Drug Rehabs in Vermont
Vermont has the highest rate of substance abuse in the United States. A survey conducted in 2013 revealed that 15% of people in the state use illicit drugs on a monthly basis. This is way above the national average of 8%. If you live in Vermont, there is a high probability that drug or alcohol abuse has crippled your life or that of a loved one.
Biggest Drug Problems in Vermont
Vermont has the highest substance abuse rates for nearly all types of drugs. The following are the biggest drug problems in Vermont:
- Alcohol: Underage drinking, underage binge drinking, young adult drinking and binge drinking is highly prevalent in Vermont. While across the county alcohol consumption has generally decreased over time, Vermont's ranking in this area has remained high. In 2013, the State had an usage rate of 37% among youth in the 12-20 age brackets. Between 2002-2008 alcohol-related discharge diagnoses made up the majority of the substance-related discharge diagnoses in Vermont Emergency Rooms. During 2014, Vermont alcohol and drug rehab centers enrolled 2,087 individuals for alcohol addiction treatment, making up 19.3% of all enrolments during that year. Alcohol with a secondary drug addiction sent 1,471 individuals into Vermont drug rehab programs during 2014, making up 13.6% of all enrolments that year.
- Marijuana: Vermont consistently ranks highest for marijuana use. Approximately 13% of people report marijuana use on a monthly basis. During 2014, marijuana addiction was the reason behind 1,159 individuals enrolling in Vermont drug rehabs; this consisted of 10.7% of all enrollments in Vermont drug rehabs during that year.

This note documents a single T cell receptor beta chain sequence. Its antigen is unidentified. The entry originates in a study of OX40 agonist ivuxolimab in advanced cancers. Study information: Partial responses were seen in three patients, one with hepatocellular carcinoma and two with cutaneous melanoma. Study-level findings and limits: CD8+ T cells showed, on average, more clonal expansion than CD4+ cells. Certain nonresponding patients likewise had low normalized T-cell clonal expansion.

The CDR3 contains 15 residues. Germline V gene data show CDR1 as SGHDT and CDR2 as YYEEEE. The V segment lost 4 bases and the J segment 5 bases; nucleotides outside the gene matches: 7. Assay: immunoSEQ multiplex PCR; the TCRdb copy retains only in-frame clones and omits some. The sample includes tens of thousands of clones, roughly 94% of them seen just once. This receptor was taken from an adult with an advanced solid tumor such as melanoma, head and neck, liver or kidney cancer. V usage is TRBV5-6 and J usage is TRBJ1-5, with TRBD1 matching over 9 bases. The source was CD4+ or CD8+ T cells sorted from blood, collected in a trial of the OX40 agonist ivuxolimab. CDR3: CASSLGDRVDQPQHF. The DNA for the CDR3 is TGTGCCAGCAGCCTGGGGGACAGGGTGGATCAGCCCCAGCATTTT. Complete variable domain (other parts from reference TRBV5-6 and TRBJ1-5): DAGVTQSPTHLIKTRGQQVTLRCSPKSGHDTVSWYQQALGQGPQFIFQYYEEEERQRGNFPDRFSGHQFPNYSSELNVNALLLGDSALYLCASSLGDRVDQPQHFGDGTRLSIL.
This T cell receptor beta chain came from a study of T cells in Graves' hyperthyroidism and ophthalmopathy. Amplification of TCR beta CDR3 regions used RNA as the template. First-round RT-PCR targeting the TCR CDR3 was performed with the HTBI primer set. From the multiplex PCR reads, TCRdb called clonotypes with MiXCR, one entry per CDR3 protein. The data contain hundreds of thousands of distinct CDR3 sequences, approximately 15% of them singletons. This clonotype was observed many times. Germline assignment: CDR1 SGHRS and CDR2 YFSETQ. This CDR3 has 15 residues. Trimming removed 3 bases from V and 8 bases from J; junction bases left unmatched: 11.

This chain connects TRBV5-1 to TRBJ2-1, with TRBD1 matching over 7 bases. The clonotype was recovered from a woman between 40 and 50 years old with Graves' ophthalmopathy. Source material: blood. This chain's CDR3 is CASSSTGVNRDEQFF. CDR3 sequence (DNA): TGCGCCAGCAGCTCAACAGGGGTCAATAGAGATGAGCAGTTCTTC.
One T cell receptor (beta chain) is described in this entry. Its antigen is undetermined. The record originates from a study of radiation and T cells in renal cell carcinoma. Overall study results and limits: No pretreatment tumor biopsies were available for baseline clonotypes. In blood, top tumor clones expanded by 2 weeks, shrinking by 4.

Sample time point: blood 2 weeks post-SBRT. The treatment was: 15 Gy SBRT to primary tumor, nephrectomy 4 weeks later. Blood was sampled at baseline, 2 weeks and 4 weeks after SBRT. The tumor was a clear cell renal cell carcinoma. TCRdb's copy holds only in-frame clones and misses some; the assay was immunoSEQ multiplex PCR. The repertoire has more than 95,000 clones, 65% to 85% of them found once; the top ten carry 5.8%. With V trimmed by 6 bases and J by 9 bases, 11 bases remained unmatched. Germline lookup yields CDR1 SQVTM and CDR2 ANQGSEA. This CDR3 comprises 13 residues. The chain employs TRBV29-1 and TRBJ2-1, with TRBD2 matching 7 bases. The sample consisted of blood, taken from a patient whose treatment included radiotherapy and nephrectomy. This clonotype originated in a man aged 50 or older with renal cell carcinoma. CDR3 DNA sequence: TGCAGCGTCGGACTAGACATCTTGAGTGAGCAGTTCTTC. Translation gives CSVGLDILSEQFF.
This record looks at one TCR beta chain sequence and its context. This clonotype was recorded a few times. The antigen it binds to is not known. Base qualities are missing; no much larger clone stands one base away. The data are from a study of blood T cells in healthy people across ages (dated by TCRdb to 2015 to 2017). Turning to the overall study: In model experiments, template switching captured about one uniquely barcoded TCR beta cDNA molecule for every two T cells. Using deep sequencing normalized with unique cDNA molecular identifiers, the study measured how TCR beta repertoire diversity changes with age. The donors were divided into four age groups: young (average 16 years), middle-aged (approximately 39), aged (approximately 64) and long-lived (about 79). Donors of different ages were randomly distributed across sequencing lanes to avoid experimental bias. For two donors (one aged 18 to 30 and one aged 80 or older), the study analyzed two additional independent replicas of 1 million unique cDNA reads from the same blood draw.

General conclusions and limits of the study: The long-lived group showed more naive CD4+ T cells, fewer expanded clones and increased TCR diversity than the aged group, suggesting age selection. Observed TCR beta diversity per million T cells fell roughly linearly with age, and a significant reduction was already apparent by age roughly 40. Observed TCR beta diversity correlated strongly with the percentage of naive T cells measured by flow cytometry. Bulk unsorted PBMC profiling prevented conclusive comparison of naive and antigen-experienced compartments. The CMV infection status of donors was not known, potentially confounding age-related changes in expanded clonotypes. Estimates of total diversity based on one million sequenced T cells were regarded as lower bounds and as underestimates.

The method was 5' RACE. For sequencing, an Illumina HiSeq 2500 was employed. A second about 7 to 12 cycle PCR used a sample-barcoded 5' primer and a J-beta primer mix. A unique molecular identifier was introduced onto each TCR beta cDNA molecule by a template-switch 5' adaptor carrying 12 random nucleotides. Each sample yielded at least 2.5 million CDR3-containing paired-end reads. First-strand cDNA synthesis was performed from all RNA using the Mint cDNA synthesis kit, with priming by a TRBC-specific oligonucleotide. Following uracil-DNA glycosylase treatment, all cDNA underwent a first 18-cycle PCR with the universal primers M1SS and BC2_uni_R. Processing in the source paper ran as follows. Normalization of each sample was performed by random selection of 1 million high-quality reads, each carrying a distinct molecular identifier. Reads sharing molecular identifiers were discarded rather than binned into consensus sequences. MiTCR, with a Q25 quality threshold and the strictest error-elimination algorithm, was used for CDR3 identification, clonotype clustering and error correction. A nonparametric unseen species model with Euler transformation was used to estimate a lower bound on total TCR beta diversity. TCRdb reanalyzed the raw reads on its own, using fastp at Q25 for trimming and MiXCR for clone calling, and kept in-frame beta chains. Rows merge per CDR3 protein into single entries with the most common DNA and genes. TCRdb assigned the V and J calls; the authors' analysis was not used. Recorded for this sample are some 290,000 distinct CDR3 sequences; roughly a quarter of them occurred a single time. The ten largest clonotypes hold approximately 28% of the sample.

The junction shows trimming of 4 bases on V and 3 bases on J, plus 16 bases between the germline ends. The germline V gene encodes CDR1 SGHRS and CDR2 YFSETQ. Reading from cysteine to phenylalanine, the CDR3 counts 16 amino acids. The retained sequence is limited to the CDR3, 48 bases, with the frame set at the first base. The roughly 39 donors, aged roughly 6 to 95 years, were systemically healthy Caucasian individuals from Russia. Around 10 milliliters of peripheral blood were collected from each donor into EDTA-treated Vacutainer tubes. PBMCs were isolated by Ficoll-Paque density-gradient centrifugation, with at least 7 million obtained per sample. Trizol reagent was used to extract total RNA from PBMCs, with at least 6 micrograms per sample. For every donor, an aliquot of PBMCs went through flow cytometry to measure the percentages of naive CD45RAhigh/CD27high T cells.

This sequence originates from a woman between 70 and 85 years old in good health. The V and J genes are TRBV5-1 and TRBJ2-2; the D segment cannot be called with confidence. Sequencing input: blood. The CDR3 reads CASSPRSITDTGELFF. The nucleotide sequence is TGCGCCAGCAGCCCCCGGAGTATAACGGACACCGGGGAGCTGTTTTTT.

- Heroin: Heroin is the second most abused drug in the state. In 2013, 21 people died from heroin overdoses. In 2014 the number of heroin deaths increased by 66%. Heroin addiction is a widespread problem throughout Vermont. Year after year heroin remains one of the leading reasons behind residents seeking drug rehabilitation treatment. During 2014, 3,091 individuals enrolled into Vermont drug rehabs for heroin addiction rehabilitation; this made up 28.6% of all the state's drug rehab enrollments during that year. The ratio of individuals enrolling into treatment during 2014 for heroin addiction in Vermont was 56% male and 44% female.
- Cocaine: Cocaine is widely used in the state, but usage is on a steady decline. Statistics on Vermont drug rehab programs show that 140 individuals (1.3%) enrolled into treatment for cocaine addiction and 196 individuals (1.8%) enrolled into treatment for crack cocaine addiction during 2014.
- Opiates and other synthetics: Opiates are quite popular in Vermont. Between 2000 and 2014, opiate drug abuse increased by 80%. While alcohol remains the main substance of admission for Vermont drug rehab centers, over the past several years more and more residents are entering Vermont drug rehab programs for abuse of non-heroin opiates. Vermont drug rehab programs enrolled 2,511 individuals into treatment for other opiates addiction during 2014. Other opiates consist of non-prescription use of methadone, codeine, morphine, oxycodone, hydromorphone, meperidine, opium, and other drugs with morphine-like effects. The ratio for individuals enrolling into treatment during 2014 for other opiate addiction in Vermont was fairly even, 50.2% male and 49.8% female.
- Methamphetamine: Methamphetamine usage is comparatively low in Vermont. Only 1% of drug users report using this highly addictive substance. During 2014, Vermont drug rehab centers enrolled very few meth or amphetamine addiction cases. 44 individuals cited meth or amphetamine addiction as their reason for receiving treatment in Vermont during 2014, making up less .4% of all enrollments during that year.
The statistics may look grim, but there is hope. There are diverse alcohol and substance abuse rehab centers in Vermont. They can assist you or your loved one in regaining control over life once more. With so many top-rated programs throughout the state it is important to locate one that will deliver tangible results.